It is important to note the “applications” part in there. Kubernetes deploys a set of single application containers and connects them together. Those containers will typically run a single process and so are very different from the full system containers that LXD itself provides.

This blog post will be very similar to one I published last year on running OpenStack inside a LXD container. Similarly to the OpenStack deployment, we’ll be using conjure-up to setup a number of LXD containers and eventually run the Docker containers that are used by Kubernetes.


This post assumes you’ve got a working LXD setup, providing containers with network access and that you have at least 10GB of space for the containers to use and at least 4GB of RAM.

Outside of configuring LXD itself, you will also need to bump some kernel limits with the following commands:

sudo sysctl fs.inotify.max_user_instances=1048576  
sudo sysctl fs.inotify.max_queued_events=1048576  
sudo sysctl fs.inotify.max_user_watches=1048576  
sudo sysctl vm.max_map_count=262144

Setting up the container

Similarly to OpenStack, the conjure-up deployed version of Kubernetes expects a lot more privileges and resource access than LXD would typically provide. As a result, we have to create a privileged container, with nesting enabled and with AppArmor disabled.

This means that not very much of LXD’s security features will still be in effect on this container. Depending on how you feel about this, you may choose to run this on a different machine.

Note that all of this however remains better than instructions that would have you install everything directly on your host machine. If only by making it very easy to remove it all in the end.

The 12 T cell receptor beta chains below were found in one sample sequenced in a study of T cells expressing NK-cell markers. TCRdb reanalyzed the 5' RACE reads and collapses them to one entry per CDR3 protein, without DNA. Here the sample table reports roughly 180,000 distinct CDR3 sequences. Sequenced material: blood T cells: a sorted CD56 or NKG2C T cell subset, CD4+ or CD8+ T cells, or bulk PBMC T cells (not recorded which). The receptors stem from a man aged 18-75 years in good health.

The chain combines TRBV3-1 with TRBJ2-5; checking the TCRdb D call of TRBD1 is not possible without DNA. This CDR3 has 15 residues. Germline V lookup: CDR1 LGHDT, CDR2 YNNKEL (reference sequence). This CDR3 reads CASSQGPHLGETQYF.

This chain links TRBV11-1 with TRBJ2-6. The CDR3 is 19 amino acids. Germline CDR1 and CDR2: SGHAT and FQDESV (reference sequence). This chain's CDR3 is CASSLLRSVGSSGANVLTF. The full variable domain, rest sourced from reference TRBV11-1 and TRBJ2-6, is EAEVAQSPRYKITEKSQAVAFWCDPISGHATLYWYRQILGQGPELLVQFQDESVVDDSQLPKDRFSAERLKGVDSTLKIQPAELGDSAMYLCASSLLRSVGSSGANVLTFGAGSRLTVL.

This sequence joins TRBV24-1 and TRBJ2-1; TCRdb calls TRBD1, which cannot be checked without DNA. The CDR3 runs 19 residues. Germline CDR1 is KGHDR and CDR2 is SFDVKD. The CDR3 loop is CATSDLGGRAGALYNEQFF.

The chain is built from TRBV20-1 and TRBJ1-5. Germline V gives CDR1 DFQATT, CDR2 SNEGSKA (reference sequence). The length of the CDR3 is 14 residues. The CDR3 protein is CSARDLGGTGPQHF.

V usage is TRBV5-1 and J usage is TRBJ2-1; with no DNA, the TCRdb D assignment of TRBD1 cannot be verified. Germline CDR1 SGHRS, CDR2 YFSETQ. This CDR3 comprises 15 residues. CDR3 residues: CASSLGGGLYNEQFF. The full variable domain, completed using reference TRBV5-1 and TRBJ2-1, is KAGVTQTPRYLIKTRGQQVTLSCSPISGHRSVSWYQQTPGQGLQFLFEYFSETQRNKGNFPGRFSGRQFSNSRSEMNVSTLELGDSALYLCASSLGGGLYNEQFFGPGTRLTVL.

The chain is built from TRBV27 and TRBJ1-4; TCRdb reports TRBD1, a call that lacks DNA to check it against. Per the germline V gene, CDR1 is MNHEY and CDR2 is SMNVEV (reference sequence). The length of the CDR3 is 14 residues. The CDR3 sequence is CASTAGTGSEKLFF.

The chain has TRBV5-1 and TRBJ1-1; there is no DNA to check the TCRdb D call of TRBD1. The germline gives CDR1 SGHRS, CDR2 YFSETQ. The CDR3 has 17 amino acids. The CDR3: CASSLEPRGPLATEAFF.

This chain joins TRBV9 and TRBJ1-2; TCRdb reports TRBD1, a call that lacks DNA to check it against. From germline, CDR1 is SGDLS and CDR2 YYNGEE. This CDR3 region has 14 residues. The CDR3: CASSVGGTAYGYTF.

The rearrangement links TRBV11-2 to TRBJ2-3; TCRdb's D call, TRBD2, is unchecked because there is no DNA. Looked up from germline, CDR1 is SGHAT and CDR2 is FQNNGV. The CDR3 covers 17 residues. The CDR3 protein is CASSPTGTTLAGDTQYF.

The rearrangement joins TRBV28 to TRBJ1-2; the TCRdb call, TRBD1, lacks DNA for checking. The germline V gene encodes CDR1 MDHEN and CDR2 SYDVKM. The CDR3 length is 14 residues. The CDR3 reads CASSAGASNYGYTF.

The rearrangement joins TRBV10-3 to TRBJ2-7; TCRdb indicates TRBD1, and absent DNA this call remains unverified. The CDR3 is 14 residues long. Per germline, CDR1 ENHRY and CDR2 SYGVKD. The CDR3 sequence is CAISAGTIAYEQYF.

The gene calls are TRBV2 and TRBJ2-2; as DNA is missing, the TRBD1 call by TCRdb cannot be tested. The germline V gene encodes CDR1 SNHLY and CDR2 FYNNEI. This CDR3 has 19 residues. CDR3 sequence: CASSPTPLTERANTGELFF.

lxc init ubuntu:16.04 kubernetes -c security.privileged=true -c security.nesting=true -c linux.kernel_modules=ip_tables,ip6_tables,netlink_diag,nf_nat,overlay
printf "lxc.cap.drop=\nlxc.aa_profile=unconfined\n" | lxc config set kubernetes raw.lxc -
lxc config device add kubernetes mem unix-char path=/dev/mem
lxc start kubernetes

Then we need to add a couple of PPAs and install conjure-up, the deployment tool we’ll use to get Kubernetes going.

lxc exec kubernetes -- apt update
lxc exec kubernetes -- apt dist-upgrade -y
lxc exec kubernetes -- apt install squashfuse -y
lxc exec kubernetes -- ln -s /bin/true /usr/local/bin/udevadm
lxc exec kubernetes -- snap install conjure-up --classic

And the last setup step is to configure LXD networking inside the container.
Answer with the default for all questions, except for:

  • Use the “dir” storage backend (“zfs” doesn’t work in a nested container)
  • Do NOT configure IPv6 networking (conjure-up/juju don’t play well with it)
lxc exec kubernetes -- lxd init

And that’s it for the container configuration itself, now we can deploy Kubernetes!

Deploying Kubernetes with conjure-up

As mentioned earlier, we’ll be using conjure-up to deploy Kubernetes.
This is a nice, user friendly, tool that interfaces with Juju to deploy complex services.

Start it with:

lxc exec kubernetes -- sudo -u ubuntu -i conjure-up